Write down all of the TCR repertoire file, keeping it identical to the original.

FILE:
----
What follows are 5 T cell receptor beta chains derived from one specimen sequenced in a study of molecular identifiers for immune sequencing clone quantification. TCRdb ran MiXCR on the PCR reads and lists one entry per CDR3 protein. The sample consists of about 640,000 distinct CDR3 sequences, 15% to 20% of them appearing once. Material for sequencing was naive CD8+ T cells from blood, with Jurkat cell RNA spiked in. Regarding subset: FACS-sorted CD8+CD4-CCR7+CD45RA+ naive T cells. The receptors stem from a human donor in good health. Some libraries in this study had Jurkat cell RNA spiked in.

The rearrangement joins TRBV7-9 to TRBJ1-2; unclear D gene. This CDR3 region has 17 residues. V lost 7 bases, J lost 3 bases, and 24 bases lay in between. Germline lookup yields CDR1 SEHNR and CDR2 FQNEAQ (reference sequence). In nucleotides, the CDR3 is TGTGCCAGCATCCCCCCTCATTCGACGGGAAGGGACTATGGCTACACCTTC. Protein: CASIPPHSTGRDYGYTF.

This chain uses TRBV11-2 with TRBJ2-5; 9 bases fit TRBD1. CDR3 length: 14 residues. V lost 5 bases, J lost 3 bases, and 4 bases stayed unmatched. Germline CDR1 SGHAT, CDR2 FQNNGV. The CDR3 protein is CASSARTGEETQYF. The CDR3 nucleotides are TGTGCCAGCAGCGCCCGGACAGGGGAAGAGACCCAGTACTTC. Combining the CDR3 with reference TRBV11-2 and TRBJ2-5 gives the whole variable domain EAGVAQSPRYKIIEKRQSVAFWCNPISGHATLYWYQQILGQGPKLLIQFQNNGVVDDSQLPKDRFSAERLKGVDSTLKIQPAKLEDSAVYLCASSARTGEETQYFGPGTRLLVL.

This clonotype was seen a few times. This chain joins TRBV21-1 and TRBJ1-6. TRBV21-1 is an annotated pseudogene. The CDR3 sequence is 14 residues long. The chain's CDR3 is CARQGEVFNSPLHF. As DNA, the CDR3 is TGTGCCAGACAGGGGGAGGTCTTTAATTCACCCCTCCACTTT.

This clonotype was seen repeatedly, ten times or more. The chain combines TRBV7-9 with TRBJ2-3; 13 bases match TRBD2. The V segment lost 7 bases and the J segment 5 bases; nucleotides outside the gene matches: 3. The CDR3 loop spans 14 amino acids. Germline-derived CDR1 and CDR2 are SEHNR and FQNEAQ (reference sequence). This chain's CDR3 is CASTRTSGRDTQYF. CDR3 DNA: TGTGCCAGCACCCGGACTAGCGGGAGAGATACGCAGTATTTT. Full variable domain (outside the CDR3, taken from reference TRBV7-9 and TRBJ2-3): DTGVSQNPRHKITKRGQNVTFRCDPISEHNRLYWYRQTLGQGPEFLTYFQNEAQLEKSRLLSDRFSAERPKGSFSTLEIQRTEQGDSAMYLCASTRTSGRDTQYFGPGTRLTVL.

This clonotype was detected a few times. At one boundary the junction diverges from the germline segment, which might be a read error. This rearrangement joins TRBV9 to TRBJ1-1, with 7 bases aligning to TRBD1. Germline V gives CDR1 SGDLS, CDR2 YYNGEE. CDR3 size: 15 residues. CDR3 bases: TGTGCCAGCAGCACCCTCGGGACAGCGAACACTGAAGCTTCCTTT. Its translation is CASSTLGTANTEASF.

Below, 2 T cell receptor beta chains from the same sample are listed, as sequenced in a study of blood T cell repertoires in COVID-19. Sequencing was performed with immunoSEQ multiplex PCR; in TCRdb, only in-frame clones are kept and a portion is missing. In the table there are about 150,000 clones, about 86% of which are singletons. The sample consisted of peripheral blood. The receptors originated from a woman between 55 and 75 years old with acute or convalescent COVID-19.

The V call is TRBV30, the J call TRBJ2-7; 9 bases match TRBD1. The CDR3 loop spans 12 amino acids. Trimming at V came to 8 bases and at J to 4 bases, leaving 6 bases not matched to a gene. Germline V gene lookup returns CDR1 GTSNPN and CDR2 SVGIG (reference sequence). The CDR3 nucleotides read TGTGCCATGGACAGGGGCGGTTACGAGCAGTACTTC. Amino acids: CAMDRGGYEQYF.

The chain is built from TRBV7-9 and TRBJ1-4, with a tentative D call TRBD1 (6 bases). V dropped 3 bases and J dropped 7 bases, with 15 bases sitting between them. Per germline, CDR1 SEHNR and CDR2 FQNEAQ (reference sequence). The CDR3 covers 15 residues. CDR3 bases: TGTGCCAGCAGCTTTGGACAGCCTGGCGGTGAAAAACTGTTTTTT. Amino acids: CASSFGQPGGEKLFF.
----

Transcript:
What follows are 5 T cell receptor beta chains derived from one specimen sequenced in a study of molecular identifiers for immune sequencing clone quantification. TCRdb ran MiXCR on the PCR reads and lists one entry per CDR3 protein. The sample consists of about 640,000 distinct CDR3 sequences, 15% to 20% of them appearing once. Material for sequencing was naive CD8+ T cells from blood, with Jurkat cell RNA spiked in. Regarding subset: FACS-sorted CD8+CD4-CCR7+CD45RA+ naive T cells. The receptors stem from a human donor in good health. Some libraries in this study had Jurkat cell RNA spiked in.

The rearrangement joins TRBV7-9 to TRBJ1-2; unclear D gene. This CDR3 region has 17 residues. V lost 7 bases, J lost 3 bases, and 24 bases lay in between. Germline lookup yields CDR1 SEHNR and CDR2 FQNEAQ (reference sequence). In nucleotides, the CDR3 is TGTGCCAGCATCCCCCCTCATTCGACGGGAAGGGACTATGGCTACACCTTC. Protein: CASIPPHSTGRDYGYTF.

This chain uses TRBV11-2 with TRBJ2-5; 9 bases fit TRBD1. CDR3 length: 14 residues. V lost 5 bases, J lost 3 bases, and 4 bases stayed unmatched. Germline CDR1 SGHAT, CDR2 FQNNGV. The CDR3 protein is CASSARTGEETQYF. The CDR3 nucleotides are TGTGCCAGCAGCGCCCGGACAGGGGAAGAGACCCAGTACTTC. Combining the CDR3 with reference TRBV11-2 and TRBJ2-5 gives the whole variable domain EAGVAQSPRYKIIEKRQSVAFWCNPISGHATLYWYQQILGQGPKLLIQFQNNGVVDDSQLPKDRFSAERLKGVDSTLKIQPAKLEDSAVYLCASSARTGEETQYFGPGTRLLVL.

This clonotype was seen a few times. This chain joins TRBV21-1 and TRBJ1-6. TRBV21-1 is an annotated pseudogene. The CDR3 sequence is 14 residues long. The chain's CDR3 is CARQGEVFNSPLHF. As DNA, the CDR3 is TGTGCCAGACAGGGGGAGGTCTTTAATTCACCCCTCCACTTT.

This clonotype was seen repeatedly, ten times or more. The chain combines TRBV7-9 with TRBJ2-3; 13 bases match TRBD2. The V segment lost 7 bases and the J segment 5 bases; nucleotides outside the gene matches: 3. The CDR3 loop spans 14 amino acids. Germline-derived CDR1 and CDR2 are SEHNR and FQNEAQ (reference sequence). This chain's CDR3 is CASTRTSGRDTQYF. CDR3 DNA: TGTGCCAGCACCCGGACTAGCGGGAGAGATACGCAGTATTTT. Full variable domain (outside the CDR3, taken from reference TRBV7-9 and TRBJ2-3): DTGVSQNPRHKITKRGQNVTFRCDPISEHNRLYWYRQTLGQGPEFLTYFQNEAQLEKSRLLSDRFSAERPKGSFSTLEIQRTEQGDSAMYLCASTRTSGRDTQYFGPGTRLTVL.

This clonotype was detected a few times. At one boundary the junction diverges from the germline segment, which might be a read error. This rearrangement joins TRBV9 to TRBJ1-1, with 7 bases aligning to TRBD1. Germline V gives CDR1 SGDLS, CDR2 YYNGEE. CDR3 size: 15 residues. CDR3 bases: TGTGCCAGCAGCACCCTCGGGACAGCGAACACTGAAGCTTCCTTT. Its translation is CASSTLGTANTEASF.

Below, 2 T cell receptor beta chains from the same sample are listed, as sequenced in a study of blood T cell repertoires in COVID-19. Sequencing was performed with immunoSEQ multiplex PCR; in TCRdb, only in-frame clones are kept and a portion is missing. In the table there are about 150,000 clones, about 86% of which are singletons. The sample consisted of peripheral blood. The receptors originated from a woman between 55 and 75 years old with acute or convalescent COVID-19.

The V call is TRBV30, the J call TRBJ2-7; 9 bases match TRBD1. The CDR3 loop spans 12 amino acids. Trimming at V came to 8 bases and at J to 4 bases, leaving 6 bases not matched to a gene. Germline V gene lookup returns CDR1 GTSNPN and CDR2 SVGIG (reference sequence). The CDR3 nucleotides read TGTGCCATGGACAGGGGCGGTTACGAGCAGTACTTC. Amino acids: CAMDRGGYEQYF.

The chain is built from TRBV7-9 and TRBJ1-4, with a tentative D call TRBD1 (6 bases). V dropped 3 bases and J dropped 7 bases, with 15 bases sitting between them. Per germline, CDR1 SEHNR and CDR2 FQNEAQ (reference sequence). The CDR3 covers 15 residues. CDR3 bases: TGTGCCAGCAGCTTTGGACAGCCTGGCGGTGAAAAACTGTTTTTT. Amino acids: CASSFGQPGGEKLFF.